This post is good timing for me. My Kitchen Aide mixer, which is very old--a gift from my mom before I was really cooking, is fritzing a bit. When I'm mixing and turn the switch off to lift the beater/mixer it pauses and then starts again, spewing stuff. A couple of months ago I was cooking (food52 recipe online) and it covered my laptop w/flour.
So now I'm really careful to make sure parts are not moving, and I keep my hand on the "off," but is there anything I can do about this? I am attached to this machine, but will part ways if I must. Everything else is working perfectly with it.
A tall question Louisa. Sounds like a faulty switch mech. Which would mean taking it apart, sometimes there's specialized 'hex' screws..etc, so you'd need a special screw driver(s). Kinda like you'd use for some computer repairs. It could be as simple as the wiring to the switch, but you'd still need to take off the case and look. That would be my guess, or a faulty solder joint, cut off switch..etc.
Find a mom/pop appliance place and they could probably repair it for much cheaper than a new unit.
I just hate the idea of tossing stuff and purchasing new when sometimes they just a little tweeking or a cheap repair. We used to have local repair shops in America, where people would take in a toaster, or waffle iron and get it fixed. Instead of tossing it in a landfill and buying a new one. As an suggestion, I'd bet the mom/pop computer repair shop could fix that kitchen-aid mixer. Geeks love to repair stuff.
Barbara is a trusted source on General Cooking.
And if you don't want to repair stuff, before you throw it away, try posting it on freecycle.org. You'd be amazed what people will come get if they don't have to pay for it, and that way you're not cluttering the landfill.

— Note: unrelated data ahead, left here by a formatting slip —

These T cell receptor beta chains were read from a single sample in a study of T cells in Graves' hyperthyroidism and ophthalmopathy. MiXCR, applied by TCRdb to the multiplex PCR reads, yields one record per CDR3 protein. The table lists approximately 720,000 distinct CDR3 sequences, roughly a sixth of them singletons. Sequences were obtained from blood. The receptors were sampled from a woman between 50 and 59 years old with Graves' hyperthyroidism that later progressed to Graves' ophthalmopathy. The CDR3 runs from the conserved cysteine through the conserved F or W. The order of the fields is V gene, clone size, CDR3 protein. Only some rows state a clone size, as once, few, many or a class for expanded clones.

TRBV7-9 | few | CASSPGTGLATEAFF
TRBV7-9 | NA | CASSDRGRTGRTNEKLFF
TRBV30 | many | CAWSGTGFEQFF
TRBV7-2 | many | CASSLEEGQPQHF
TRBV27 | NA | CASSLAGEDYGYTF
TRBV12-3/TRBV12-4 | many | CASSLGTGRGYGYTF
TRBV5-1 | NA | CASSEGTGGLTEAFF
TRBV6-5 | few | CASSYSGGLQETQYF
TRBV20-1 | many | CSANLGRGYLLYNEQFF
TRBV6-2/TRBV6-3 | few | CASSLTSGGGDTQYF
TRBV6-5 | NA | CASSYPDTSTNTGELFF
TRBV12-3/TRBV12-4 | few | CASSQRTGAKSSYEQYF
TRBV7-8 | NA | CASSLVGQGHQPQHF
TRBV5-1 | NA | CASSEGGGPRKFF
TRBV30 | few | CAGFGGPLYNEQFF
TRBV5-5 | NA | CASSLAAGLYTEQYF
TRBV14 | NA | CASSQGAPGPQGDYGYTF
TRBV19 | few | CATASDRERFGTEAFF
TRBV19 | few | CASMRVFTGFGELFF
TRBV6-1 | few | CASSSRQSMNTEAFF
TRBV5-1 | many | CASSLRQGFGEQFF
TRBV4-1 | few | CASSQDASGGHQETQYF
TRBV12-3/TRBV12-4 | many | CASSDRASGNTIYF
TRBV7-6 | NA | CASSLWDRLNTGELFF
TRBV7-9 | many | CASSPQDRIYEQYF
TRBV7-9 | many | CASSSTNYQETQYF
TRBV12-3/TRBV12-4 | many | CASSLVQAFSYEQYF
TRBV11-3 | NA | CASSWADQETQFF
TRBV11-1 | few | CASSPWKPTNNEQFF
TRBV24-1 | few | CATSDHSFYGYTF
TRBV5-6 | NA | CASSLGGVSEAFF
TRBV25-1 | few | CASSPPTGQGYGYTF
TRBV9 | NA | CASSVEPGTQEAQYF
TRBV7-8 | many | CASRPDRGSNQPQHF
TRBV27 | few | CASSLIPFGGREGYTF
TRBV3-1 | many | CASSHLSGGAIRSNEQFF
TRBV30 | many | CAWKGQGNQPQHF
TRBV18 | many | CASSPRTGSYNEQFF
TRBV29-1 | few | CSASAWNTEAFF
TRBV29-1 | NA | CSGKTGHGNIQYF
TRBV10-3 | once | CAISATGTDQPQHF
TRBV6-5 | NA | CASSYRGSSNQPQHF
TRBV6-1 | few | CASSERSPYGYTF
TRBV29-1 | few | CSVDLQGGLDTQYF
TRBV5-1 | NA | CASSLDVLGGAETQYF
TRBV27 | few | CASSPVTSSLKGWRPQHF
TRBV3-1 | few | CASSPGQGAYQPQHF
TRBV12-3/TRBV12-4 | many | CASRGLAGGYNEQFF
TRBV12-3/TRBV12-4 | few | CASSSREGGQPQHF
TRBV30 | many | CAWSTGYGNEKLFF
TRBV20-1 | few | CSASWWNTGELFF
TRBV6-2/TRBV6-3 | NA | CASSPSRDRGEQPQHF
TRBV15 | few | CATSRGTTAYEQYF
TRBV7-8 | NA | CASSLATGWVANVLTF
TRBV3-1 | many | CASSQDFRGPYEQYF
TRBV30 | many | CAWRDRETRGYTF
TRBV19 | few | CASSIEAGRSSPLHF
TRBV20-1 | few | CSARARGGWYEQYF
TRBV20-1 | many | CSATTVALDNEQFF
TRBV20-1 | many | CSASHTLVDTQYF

hardlikearmour is a trusted home cook.
I'm a fixer for the most part. I've successfully fixed my Maytag front loading washer - which involved replacing some part from the motherboard that required soldering. I've also successfully fixed my dishwasher - which required replacing the touch panel. If the appliance is something I want to replace because I haven't been happy with it's function, then I don't bother trying to repair it.
You've just raised about 10 respect points here from me.
I don't solder, that's my partner's job..who takes things down to the component level.
I have replaced the touch pad dishwasher thingy.
I distrust some of the electronics on driers, washing machines.
Our ancient dryer and washer use mechanical dials. Which shurgg off power spikes, lighting and keep on ticking. The dryer is 30 years old and just needs a new belt, or a heating element every few years or so. Super easy repair and keeps on working.
I have a friend who's an electrician, so he should be able to point me to a repair shop. The Kitchen Aide works absolutely perfectly except for this one small thing, where the speed lever moves from stop to a 1 on its own. And you're right about the mom and pop repair--horrible to pay shipping/energy sending something so heavy off to the company.
sam, aren't you just dying to get out of the heat and humidity of alabama and move up to beautiful old New England? The house next door is for sale, and I could feed you...............:-}
I have a company that saves a lot of many on computer and home appliances if you are interested please feel free to email me at [email protected]
Most recently, husband and I have successfully replaced the cap on our rotating lower dishwasher water disperser, and the wave diverter in the top of our microwave. Several years ago ( 2+) we replaced the electric oven coil in the bottom of the electric stovetop range , and unfortunately we have replaced the same oven's light bulb at least three times. If interested , we ( from Alabama ) start with repairclinic.com and enjoy their very reasonable parts service and lately free delivery...ch